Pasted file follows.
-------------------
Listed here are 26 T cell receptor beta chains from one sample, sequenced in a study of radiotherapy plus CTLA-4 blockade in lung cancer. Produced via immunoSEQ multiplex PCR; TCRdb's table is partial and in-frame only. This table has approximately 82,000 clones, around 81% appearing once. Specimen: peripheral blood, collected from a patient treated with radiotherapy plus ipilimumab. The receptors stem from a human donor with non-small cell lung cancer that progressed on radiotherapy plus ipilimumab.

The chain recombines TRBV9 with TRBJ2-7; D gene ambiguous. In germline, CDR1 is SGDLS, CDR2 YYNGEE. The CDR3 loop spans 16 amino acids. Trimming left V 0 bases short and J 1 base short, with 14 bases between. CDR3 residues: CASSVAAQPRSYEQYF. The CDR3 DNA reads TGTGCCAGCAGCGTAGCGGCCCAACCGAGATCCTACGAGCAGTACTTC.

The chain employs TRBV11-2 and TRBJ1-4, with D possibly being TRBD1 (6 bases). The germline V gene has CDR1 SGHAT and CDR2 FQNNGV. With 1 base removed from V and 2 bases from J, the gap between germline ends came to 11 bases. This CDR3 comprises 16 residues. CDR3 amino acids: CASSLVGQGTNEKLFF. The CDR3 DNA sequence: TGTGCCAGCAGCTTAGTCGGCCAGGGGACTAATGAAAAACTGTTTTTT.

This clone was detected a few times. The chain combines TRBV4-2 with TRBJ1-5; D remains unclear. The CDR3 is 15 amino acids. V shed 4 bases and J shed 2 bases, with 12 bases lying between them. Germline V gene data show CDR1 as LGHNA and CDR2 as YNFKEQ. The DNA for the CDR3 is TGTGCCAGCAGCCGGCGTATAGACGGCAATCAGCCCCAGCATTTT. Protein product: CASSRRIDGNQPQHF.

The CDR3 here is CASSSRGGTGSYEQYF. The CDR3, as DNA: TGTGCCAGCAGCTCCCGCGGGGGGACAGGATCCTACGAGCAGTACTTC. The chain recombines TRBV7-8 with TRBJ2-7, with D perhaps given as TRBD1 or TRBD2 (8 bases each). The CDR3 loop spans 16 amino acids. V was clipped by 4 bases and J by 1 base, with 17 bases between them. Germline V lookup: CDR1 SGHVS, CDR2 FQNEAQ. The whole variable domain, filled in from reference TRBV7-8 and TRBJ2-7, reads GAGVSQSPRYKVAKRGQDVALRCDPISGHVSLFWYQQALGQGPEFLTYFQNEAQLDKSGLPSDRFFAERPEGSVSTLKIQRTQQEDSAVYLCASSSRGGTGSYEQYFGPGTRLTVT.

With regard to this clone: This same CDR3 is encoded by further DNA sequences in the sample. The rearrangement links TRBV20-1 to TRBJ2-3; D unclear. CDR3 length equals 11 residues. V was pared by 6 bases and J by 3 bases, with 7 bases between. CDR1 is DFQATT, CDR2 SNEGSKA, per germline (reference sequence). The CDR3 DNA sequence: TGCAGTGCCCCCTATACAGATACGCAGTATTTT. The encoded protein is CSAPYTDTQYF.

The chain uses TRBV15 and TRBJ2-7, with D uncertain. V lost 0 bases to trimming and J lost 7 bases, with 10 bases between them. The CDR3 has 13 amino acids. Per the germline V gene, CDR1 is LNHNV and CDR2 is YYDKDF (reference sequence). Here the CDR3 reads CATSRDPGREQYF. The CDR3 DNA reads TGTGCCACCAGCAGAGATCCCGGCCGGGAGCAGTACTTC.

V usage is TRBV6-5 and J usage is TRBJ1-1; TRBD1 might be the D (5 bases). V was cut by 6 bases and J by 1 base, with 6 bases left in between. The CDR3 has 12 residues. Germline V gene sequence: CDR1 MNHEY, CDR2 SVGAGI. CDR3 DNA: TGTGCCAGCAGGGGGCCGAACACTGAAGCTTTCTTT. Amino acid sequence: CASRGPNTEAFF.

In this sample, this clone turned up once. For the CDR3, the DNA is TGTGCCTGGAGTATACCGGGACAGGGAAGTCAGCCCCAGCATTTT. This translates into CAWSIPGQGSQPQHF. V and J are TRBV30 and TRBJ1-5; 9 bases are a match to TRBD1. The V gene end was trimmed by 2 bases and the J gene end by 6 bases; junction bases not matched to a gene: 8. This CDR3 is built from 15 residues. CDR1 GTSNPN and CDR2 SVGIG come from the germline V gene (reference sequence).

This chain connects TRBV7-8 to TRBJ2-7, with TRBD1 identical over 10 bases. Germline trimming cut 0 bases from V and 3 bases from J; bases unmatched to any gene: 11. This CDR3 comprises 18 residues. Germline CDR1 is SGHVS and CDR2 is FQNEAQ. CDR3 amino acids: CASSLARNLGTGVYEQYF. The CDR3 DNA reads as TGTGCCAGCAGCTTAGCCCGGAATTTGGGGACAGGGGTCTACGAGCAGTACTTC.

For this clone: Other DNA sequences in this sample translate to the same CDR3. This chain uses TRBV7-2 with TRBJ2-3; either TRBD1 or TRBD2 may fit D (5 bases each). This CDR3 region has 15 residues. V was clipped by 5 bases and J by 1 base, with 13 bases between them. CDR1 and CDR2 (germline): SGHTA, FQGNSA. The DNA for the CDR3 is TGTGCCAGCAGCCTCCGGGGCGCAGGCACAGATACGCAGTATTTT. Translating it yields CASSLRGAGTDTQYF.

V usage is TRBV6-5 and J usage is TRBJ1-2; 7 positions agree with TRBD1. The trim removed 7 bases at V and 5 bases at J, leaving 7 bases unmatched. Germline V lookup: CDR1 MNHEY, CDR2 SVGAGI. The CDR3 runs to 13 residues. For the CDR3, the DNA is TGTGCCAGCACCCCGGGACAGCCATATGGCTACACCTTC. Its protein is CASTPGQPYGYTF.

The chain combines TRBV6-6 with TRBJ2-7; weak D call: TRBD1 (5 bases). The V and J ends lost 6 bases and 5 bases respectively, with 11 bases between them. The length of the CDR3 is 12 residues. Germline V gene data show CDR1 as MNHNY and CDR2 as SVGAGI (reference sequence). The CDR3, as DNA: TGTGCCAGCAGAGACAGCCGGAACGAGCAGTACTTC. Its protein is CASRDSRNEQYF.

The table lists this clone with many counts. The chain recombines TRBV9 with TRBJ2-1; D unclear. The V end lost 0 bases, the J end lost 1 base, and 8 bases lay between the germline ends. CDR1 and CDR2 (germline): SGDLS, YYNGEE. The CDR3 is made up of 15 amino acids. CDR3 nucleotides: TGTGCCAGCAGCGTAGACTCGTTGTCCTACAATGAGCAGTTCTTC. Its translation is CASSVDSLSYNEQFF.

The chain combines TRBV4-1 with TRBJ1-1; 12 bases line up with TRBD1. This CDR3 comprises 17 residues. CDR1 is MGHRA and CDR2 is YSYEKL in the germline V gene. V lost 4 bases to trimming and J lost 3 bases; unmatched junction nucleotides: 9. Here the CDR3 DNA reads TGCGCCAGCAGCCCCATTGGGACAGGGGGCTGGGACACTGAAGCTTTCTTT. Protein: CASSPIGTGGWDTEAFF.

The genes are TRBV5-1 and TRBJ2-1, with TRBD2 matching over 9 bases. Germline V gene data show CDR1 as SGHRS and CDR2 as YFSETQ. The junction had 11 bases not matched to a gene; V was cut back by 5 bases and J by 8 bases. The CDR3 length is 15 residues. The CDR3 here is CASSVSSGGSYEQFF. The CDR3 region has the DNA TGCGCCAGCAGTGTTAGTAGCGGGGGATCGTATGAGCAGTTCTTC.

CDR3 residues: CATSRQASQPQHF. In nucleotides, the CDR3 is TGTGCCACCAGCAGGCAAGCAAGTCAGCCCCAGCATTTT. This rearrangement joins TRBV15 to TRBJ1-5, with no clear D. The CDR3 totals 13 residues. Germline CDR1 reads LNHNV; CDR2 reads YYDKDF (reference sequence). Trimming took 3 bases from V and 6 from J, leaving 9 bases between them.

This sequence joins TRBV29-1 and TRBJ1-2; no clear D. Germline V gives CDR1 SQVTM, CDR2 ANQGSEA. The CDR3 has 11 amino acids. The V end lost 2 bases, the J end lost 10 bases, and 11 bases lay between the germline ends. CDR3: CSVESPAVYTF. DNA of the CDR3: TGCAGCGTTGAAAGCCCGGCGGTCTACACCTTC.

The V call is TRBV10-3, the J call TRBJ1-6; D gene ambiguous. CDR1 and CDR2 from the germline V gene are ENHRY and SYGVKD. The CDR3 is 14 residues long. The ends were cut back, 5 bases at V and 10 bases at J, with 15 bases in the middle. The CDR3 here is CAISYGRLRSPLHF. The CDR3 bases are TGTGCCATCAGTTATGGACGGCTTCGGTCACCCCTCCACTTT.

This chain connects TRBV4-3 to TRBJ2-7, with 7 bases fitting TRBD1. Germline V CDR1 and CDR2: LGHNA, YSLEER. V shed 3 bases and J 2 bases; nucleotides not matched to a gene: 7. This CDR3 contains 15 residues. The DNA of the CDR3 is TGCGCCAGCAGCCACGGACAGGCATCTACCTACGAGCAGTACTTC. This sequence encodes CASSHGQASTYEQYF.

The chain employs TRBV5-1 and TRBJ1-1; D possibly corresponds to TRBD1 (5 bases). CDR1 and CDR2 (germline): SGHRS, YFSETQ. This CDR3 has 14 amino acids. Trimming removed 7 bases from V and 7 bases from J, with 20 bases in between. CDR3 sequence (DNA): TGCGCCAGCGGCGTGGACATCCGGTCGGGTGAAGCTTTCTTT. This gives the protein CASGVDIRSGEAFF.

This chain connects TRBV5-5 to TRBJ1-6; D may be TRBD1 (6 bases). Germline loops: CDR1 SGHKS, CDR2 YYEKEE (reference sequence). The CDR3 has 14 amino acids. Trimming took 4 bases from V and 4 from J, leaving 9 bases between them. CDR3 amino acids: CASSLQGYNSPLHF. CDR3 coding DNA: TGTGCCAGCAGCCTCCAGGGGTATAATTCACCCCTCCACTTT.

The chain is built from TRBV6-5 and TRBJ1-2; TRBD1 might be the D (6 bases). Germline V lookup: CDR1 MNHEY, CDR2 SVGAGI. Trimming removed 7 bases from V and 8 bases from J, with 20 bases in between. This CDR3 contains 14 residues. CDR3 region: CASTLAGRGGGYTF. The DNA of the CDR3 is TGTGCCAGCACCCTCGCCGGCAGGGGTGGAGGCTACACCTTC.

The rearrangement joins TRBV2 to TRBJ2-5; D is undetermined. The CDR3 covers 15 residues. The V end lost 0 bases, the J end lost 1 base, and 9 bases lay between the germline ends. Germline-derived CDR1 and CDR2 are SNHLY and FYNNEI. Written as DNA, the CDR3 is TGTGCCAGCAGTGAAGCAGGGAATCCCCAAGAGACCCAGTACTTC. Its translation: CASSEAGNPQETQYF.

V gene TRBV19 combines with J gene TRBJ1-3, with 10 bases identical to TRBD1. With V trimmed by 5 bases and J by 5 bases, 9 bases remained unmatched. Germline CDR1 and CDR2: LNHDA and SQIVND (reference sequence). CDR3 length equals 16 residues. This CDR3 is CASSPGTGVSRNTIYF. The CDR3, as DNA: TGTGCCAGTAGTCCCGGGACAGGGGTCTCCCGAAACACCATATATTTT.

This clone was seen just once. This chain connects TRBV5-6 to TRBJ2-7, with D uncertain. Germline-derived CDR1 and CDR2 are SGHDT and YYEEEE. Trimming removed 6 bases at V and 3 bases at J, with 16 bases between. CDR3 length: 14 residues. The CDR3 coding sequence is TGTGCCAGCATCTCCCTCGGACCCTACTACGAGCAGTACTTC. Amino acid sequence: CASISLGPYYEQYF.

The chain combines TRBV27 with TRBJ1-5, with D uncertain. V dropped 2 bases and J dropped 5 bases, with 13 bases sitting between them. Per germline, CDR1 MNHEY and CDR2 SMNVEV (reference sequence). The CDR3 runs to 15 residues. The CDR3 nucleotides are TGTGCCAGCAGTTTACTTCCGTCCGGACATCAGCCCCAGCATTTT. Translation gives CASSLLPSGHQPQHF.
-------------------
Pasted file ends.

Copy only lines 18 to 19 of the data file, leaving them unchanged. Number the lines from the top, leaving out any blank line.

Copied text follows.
This sequence joins TRBV29-1 and TRBJ1-2; no clear D. Germline V gives CDR1 SQVTM, CDR2 ANQGSEA. The CDR3 has 11 amino acids. The V end lost 2 bases, the J end lost 10 bases, and 11 bases lay between the germline ends. CDR3: CSVESPAVYTF. DNA of the CDR3: TGCAGCGTTGAAAGCCCGGCGGTCTACACCTTC.

The V call is TRBV10-3, the J call TRBJ1-6; D gene ambiguous. CDR1 and CDR2 from the germline V gene are ENHRY and SYGVKD. The CDR3 is 14 residues long. The ends were cut back, 5 bases at V and 10 bases at J, with 15 bases in the middle. The CDR3 here is CAISYGRLRSPLHF. The CDR3 bases are TGTGCCATCAGTTATGGACGGCTTCGGTCACCCCTCCACTTT.